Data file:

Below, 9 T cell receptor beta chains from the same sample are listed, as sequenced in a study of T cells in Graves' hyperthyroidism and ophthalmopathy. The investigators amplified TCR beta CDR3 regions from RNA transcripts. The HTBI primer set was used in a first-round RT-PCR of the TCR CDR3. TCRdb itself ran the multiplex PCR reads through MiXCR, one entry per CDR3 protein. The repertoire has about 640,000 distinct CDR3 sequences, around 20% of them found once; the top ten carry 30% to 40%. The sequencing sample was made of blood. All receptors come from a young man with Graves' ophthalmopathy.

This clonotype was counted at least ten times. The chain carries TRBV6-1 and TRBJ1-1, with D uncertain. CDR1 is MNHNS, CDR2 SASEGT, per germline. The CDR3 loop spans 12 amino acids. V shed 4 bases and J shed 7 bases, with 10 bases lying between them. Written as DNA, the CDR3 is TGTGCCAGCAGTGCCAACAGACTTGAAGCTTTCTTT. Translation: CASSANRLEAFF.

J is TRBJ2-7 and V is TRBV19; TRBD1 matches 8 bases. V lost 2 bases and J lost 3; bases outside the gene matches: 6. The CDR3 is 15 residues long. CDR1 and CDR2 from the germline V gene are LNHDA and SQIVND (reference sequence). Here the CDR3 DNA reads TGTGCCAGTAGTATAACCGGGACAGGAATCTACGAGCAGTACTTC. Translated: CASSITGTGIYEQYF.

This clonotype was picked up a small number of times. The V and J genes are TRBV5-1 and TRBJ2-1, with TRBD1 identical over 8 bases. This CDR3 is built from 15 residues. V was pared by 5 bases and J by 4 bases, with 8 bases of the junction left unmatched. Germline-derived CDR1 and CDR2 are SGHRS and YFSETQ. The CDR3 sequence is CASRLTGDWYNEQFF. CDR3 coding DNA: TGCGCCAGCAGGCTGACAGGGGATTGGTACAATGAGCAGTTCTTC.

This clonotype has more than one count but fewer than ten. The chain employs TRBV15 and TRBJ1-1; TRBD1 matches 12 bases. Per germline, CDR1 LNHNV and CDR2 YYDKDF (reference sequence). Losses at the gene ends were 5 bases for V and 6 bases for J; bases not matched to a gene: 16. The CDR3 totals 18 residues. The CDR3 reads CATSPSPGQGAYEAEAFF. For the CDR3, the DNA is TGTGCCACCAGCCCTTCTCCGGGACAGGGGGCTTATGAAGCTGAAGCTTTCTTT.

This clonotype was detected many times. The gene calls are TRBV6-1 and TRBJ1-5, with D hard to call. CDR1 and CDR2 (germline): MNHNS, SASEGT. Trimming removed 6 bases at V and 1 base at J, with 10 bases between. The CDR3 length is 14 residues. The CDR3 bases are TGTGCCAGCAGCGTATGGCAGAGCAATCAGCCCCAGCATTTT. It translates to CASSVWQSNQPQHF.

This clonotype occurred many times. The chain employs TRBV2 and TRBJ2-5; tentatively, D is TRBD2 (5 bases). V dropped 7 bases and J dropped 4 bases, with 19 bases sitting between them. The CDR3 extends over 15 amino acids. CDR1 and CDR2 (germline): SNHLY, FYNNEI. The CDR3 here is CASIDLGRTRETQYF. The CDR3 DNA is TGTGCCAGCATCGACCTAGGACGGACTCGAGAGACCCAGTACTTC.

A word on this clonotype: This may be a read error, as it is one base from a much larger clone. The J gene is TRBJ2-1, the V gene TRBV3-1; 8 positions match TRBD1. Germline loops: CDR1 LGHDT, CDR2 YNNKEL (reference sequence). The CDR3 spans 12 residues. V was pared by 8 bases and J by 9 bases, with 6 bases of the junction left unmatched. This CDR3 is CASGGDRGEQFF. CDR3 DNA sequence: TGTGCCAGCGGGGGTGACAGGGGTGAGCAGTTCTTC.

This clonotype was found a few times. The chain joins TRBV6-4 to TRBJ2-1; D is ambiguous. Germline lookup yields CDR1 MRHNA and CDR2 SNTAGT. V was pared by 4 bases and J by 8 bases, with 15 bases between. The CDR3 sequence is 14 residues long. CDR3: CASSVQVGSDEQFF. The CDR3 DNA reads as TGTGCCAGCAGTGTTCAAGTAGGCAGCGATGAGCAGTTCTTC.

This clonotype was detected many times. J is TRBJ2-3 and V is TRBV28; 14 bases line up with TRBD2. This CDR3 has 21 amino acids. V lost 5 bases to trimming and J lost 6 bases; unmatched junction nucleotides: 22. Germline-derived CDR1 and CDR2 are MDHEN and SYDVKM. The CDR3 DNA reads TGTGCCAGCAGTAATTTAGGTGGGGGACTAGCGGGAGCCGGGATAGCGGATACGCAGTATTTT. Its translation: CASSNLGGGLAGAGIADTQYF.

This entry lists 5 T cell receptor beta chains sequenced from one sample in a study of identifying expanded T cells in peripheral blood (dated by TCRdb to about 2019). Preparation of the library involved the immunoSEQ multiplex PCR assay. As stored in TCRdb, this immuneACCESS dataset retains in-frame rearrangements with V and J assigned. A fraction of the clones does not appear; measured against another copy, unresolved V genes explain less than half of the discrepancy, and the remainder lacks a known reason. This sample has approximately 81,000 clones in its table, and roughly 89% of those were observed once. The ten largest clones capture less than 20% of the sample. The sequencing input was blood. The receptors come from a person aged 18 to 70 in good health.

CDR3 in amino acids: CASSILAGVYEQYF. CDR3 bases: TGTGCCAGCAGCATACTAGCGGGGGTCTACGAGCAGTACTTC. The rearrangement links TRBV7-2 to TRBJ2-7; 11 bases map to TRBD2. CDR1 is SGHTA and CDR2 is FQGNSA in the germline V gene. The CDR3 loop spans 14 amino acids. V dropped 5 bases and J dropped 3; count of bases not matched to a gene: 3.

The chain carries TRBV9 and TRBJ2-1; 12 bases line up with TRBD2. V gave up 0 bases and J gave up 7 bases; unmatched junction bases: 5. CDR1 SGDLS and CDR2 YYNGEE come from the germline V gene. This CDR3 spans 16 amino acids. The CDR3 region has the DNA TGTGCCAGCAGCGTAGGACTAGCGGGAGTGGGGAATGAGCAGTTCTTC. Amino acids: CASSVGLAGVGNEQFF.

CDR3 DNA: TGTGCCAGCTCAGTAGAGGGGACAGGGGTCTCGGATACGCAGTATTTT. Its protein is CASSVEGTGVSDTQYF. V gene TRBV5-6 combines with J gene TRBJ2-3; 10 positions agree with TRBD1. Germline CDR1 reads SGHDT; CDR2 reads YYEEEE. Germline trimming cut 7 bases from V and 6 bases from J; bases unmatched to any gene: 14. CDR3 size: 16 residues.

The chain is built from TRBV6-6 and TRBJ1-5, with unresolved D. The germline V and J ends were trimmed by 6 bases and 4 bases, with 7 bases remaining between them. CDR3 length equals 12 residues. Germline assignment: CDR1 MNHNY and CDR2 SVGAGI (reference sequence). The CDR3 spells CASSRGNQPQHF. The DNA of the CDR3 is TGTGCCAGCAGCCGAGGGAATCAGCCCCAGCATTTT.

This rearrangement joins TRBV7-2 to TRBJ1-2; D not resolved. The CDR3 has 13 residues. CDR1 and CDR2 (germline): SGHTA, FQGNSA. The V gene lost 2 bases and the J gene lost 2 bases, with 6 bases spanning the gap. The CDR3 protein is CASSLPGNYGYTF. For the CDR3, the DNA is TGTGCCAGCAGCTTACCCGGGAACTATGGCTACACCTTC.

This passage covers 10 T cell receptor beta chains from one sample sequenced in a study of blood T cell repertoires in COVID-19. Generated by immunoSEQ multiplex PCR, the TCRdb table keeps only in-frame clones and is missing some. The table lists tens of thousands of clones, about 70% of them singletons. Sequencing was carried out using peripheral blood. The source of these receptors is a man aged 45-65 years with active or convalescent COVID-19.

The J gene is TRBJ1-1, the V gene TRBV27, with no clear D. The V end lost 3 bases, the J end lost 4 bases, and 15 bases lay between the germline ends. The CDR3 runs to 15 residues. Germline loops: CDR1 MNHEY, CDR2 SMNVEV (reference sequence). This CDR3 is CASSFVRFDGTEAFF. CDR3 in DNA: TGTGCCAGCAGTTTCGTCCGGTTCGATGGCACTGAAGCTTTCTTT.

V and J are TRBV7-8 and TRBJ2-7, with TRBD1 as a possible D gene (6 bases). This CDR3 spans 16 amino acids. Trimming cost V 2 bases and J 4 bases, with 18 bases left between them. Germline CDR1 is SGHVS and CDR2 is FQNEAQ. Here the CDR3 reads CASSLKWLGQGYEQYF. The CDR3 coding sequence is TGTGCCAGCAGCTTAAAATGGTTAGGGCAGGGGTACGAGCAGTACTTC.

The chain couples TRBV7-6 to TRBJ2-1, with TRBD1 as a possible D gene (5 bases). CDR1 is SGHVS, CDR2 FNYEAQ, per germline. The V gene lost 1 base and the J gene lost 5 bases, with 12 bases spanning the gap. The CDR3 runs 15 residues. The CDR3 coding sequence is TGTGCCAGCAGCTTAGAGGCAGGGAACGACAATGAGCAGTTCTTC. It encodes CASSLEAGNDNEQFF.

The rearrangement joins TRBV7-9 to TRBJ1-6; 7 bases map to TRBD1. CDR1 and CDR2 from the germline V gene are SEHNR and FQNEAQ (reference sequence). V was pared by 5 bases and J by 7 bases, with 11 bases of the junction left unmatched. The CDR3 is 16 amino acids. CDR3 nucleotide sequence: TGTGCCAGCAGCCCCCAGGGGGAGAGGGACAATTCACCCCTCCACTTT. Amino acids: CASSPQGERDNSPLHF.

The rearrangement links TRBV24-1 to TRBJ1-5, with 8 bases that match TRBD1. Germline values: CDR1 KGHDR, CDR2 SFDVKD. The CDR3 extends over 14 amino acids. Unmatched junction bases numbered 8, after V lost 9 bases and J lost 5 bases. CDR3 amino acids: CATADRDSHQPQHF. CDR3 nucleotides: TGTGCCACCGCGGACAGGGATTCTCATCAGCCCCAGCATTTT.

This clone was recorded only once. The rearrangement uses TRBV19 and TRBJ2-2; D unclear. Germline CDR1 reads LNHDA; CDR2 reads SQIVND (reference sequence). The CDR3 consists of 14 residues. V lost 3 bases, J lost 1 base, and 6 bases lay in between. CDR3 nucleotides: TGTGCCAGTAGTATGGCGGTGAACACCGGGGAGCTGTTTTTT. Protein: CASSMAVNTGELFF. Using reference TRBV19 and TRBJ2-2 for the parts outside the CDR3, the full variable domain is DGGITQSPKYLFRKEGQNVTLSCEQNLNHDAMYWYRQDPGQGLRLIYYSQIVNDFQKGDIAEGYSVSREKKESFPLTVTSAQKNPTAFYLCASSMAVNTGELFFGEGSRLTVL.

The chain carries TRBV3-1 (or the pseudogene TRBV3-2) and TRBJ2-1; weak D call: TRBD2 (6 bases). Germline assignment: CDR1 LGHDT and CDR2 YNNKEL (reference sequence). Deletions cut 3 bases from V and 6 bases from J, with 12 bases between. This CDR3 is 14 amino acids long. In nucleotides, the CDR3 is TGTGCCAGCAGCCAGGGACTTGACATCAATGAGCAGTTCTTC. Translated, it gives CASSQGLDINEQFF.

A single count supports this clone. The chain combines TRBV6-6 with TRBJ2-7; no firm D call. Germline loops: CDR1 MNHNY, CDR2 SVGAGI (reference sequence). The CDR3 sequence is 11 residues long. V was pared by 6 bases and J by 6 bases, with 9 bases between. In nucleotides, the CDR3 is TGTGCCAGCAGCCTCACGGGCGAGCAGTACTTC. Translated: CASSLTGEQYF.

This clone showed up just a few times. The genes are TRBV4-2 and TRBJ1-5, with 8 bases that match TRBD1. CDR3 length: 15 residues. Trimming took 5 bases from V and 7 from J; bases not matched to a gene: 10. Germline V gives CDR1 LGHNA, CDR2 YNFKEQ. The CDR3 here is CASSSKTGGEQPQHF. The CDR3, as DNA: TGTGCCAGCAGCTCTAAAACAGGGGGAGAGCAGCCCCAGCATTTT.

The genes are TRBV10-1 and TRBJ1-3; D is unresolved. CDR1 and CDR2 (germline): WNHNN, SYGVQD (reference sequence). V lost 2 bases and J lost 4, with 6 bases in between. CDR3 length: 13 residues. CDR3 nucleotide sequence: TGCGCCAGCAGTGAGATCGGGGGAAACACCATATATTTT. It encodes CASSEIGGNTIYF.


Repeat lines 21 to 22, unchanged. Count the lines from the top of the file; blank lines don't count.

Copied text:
The rearrangement joins TRBV7-9 to TRBJ1-6; 7 bases map to TRBD1. CDR1 and CDR2 from the germline V gene are SEHNR and FQNEAQ (reference sequence). V was pared by 5 bases and J by 7 bases, with 11 bases of the junction left unmatched. The CDR3 is 16 amino acids. CDR3 nucleotide sequence: TGTGCCAGCAGCCCCCAGGGGGAGAGGGACAATTCACCCCTCCACTTT. Amino acids: CASSPQGERDNSPLHF.

The rearrangement links TRBV24-1 to TRBJ1-5, with 8 bases that match TRBD1. Germline values: CDR1 KGHDR, CDR2 SFDVKD. The CDR3 extends over 14 amino acids. Unmatched junction bases numbered 8, after V lost 9 bases and J lost 5 bases. CDR3 amino acids: CATADRDSHQPQHF. CDR3 nucleotides: TGTGCCACCGCGGACAGGGATTCTCATCAGCCCCAGCATTTT.